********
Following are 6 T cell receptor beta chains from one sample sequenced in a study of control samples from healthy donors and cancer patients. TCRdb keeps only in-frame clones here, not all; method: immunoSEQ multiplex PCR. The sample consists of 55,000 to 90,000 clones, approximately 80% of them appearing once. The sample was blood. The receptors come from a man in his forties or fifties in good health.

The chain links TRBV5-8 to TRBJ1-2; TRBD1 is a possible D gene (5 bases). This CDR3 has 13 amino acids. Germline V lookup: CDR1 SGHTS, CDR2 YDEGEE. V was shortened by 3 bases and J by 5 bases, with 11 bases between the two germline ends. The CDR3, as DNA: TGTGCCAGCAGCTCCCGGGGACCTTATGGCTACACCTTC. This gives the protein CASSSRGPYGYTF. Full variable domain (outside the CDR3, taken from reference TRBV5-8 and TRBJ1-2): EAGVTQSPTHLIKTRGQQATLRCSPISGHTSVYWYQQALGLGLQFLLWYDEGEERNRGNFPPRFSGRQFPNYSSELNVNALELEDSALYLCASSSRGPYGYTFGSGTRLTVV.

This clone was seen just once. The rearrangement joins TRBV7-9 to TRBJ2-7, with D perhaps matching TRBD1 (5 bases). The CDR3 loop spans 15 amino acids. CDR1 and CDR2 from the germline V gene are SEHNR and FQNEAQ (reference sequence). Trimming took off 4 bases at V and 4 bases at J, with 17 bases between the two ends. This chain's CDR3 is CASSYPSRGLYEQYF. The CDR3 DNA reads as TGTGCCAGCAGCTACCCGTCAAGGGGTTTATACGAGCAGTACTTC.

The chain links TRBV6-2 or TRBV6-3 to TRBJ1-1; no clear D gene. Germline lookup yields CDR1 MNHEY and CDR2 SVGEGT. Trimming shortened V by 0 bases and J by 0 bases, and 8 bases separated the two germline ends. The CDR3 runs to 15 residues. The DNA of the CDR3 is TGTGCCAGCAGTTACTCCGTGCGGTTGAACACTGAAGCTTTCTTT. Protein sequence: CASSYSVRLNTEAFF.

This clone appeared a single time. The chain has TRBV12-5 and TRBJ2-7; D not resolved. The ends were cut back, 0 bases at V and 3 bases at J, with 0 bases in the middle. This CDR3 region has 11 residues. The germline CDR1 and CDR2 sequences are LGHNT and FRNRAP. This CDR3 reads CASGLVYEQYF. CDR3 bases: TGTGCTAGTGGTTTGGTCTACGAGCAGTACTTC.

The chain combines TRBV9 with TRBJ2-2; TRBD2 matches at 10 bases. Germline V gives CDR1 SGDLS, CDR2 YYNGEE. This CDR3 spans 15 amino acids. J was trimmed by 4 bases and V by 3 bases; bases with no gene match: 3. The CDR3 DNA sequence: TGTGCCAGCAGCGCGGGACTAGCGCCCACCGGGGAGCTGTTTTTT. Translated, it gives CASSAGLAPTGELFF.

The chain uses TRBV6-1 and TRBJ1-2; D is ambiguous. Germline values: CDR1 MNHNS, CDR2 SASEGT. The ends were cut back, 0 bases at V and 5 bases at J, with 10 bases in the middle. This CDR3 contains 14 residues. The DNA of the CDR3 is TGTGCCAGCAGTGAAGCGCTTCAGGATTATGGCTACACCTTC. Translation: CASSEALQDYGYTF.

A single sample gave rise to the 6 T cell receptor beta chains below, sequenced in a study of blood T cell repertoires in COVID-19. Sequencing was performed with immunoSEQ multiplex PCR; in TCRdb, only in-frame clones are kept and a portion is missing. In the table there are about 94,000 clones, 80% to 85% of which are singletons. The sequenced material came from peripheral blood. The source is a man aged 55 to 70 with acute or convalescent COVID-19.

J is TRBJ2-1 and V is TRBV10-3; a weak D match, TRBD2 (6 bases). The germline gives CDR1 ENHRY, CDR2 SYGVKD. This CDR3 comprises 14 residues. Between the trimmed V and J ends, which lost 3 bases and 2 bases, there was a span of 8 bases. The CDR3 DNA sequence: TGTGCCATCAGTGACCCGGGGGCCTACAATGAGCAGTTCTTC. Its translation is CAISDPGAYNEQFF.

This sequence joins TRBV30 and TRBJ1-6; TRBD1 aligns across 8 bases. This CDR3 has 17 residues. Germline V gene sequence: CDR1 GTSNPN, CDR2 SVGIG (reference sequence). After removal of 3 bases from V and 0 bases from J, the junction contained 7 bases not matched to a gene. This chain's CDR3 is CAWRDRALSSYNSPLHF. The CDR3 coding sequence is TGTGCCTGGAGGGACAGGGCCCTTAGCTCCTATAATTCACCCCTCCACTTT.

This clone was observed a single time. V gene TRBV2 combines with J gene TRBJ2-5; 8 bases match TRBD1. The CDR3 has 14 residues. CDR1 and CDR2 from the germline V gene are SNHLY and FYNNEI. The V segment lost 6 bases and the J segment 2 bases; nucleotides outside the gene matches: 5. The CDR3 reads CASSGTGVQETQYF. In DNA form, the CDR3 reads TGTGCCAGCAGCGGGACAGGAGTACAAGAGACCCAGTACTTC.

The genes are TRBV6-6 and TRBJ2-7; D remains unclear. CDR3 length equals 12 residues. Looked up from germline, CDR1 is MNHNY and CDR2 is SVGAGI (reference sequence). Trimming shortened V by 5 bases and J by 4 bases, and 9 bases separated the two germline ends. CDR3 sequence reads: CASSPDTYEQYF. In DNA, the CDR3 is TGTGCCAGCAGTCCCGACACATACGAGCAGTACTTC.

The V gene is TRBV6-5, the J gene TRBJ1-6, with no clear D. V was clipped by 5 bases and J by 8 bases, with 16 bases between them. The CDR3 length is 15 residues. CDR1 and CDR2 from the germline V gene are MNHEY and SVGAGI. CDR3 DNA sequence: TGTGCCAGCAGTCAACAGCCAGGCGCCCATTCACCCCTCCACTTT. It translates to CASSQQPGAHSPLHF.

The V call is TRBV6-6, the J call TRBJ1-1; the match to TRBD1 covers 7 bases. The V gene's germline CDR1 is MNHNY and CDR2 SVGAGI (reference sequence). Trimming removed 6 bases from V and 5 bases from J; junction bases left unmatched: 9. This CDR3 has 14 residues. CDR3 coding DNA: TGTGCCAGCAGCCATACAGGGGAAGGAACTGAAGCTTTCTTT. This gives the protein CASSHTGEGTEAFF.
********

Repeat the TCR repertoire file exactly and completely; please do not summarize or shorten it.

Following are 6 T cell receptor beta chains from one sample sequenced in a study of control samples from healthy donors and cancer patients. TCRdb keeps only in-frame clones here, not all; method: immunoSEQ multiplex PCR. The sample consists of 55,000 to 90,000 clones, approximately 80% of them appearing once. The sample was blood. The receptors come from a man in his forties or fifties in good health.

The chain links TRBV5-8 to TRBJ1-2; TRBD1 is a possible D gene (5 bases). This CDR3 has 13 amino acids. Germline V lookup: CDR1 SGHTS, CDR2 YDEGEE. V was shortened by 3 bases and J by 5 bases, with 11 bases between the two germline ends. The CDR3, as DNA: TGTGCCAGCAGCTCCCGGGGACCTTATGGCTACACCTTC. This gives the protein CASSSRGPYGYTF. Full variable domain (outside the CDR3, taken from reference TRBV5-8 and TRBJ1-2): EAGVTQSPTHLIKTRGQQATLRCSPISGHTSVYWYQQALGLGLQFLLWYDEGEERNRGNFPPRFSGRQFPNYSSELNVNALELEDSALYLCASSSRGPYGYTFGSGTRLTVV.

This clone was seen just once. The rearrangement joins TRBV7-9 to TRBJ2-7, with D perhaps matching TRBD1 (5 bases). The CDR3 loop spans 15 amino acids. CDR1 and CDR2 from the germline V gene are SEHNR and FQNEAQ (reference sequence). Trimming took off 4 bases at V and 4 bases at J, with 17 bases between the two ends. This chain's CDR3 is CASSYPSRGLYEQYF. The CDR3 DNA reads as TGTGCCAGCAGCTACCCGTCAAGGGGTTTATACGAGCAGTACTTC.

The chain links TRBV6-2 or TRBV6-3 to TRBJ1-1; no clear D gene. Germline lookup yields CDR1 MNHEY and CDR2 SVGEGT. Trimming shortened V by 0 bases and J by 0 bases, and 8 bases separated the two germline ends. The CDR3 runs to 15 residues. The DNA of the CDR3 is TGTGCCAGCAGTTACTCCGTGCGGTTGAACACTGAAGCTTTCTTT. Protein sequence: CASSYSVRLNTEAFF.

This clone appeared a single time. The chain has TRBV12-5 and TRBJ2-7; D not resolved. The ends were cut back, 0 bases at V and 3 bases at J, with 0 bases in the middle. This CDR3 region has 11 residues. The germline CDR1 and CDR2 sequences are LGHNT and FRNRAP. This CDR3 reads CASGLVYEQYF. CDR3 bases: TGTGCTAGTGGTTTGGTCTACGAGCAGTACTTC.

The chain combines TRBV9 with TRBJ2-2; TRBD2 matches at 10 bases. Germline V gives CDR1 SGDLS, CDR2 YYNGEE. This CDR3 spans 15 amino acids. J was trimmed by 4 bases and V by 3 bases; bases with no gene match: 3. The CDR3 DNA sequence: TGTGCCAGCAGCGCGGGACTAGCGCCCACCGGGGAGCTGTTTTTT. Translated, it gives CASSAGLAPTGELFF.

The chain uses TRBV6-1 and TRBJ1-2; D is ambiguous. Germline values: CDR1 MNHNS, CDR2 SASEGT. The ends were cut back, 0 bases at V and 5 bases at J, with 10 bases in the middle. This CDR3 contains 14 residues. The DNA of the CDR3 is TGTGCCAGCAGTGAAGCGCTTCAGGATTATGGCTACACCTTC. Translation: CASSEALQDYGYTF.

A single sample gave rise to the 6 T cell receptor beta chains below, sequenced in a study of blood T cell repertoires in COVID-19. Sequencing was performed with immunoSEQ multiplex PCR; in TCRdb, only in-frame clones are kept and a portion is missing. In the table there are about 94,000 clones, 80% to 85% of which are singletons. The sequenced material came from peripheral blood. The source is a man aged 55 to 70 with acute or convalescent COVID-19.

J is TRBJ2-1 and V is TRBV10-3; a weak D match, TRBD2 (6 bases). The germline gives CDR1 ENHRY, CDR2 SYGVKD. This CDR3 comprises 14 residues. Between the trimmed V and J ends, which lost 3 bases and 2 bases, there was a span of 8 bases. The CDR3 DNA sequence: TGTGCCATCAGTGACCCGGGGGCCTACAATGAGCAGTTCTTC. Its translation is CAISDPGAYNEQFF.

This sequence joins TRBV30 and TRBJ1-6; TRBD1 aligns across 8 bases. This CDR3 has 17 residues. Germline V gene sequence: CDR1 GTSNPN, CDR2 SVGIG (reference sequence). After removal of 3 bases from V and 0 bases from J, the junction contained 7 bases not matched to a gene. This chain's CDR3 is CAWRDRALSSYNSPLHF. The CDR3 coding sequence is TGTGCCTGGAGGGACAGGGCCCTTAGCTCCTATAATTCACCCCTCCACTTT.

This clone was observed a single time. V gene TRBV2 combines with J gene TRBJ2-5; 8 bases match TRBD1. The CDR3 has 14 residues. CDR1 and CDR2 from the germline V gene are SNHLY and FYNNEI. The V segment lost 6 bases and the J segment 2 bases; nucleotides outside the gene matches: 5. The CDR3 reads CASSGTGVQETQYF. In DNA form, the CDR3 reads TGTGCCAGCAGCGGGACAGGAGTACAAGAGACCCAGTACTTC.

The genes are TRBV6-6 and TRBJ2-7; D remains unclear. CDR3 length equals 12 residues. Looked up from germline, CDR1 is MNHNY and CDR2 is SVGAGI (reference sequence). Trimming shortened V by 5 bases and J by 4 bases, and 9 bases separated the two germline ends. CDR3 sequence reads: CASSPDTYEQYF. In DNA, the CDR3 is TGTGCCAGCAGTCCCGACACATACGAGCAGTACTTC.

The V gene is TRBV6-5, the J gene TRBJ1-6, with no clear D. V was clipped by 5 bases and J by 8 bases, with 16 bases between them. The CDR3 length is 15 residues. CDR1 and CDR2 from the germline V gene are MNHEY and SVGAGI. CDR3 DNA sequence: TGTGCCAGCAGTCAACAGCCAGGCGCCCATTCACCCCTCCACTTT. It translates to CASSQQPGAHSPLHF.

The V call is TRBV6-6, the J call TRBJ1-1; the match to TRBD1 covers 7 bases. The V gene's germline CDR1 is MNHNY and CDR2 SVGAGI (reference sequence). Trimming removed 6 bases from V and 5 bases from J; junction bases left unmatched: 9. This CDR3 has 14 residues. CDR3 coding DNA: TGTGCCAGCAGCCATACAGGGGAAGGAACTGAAGCTTTCTTT. This gives the protein CASSHTGEGTEAFF.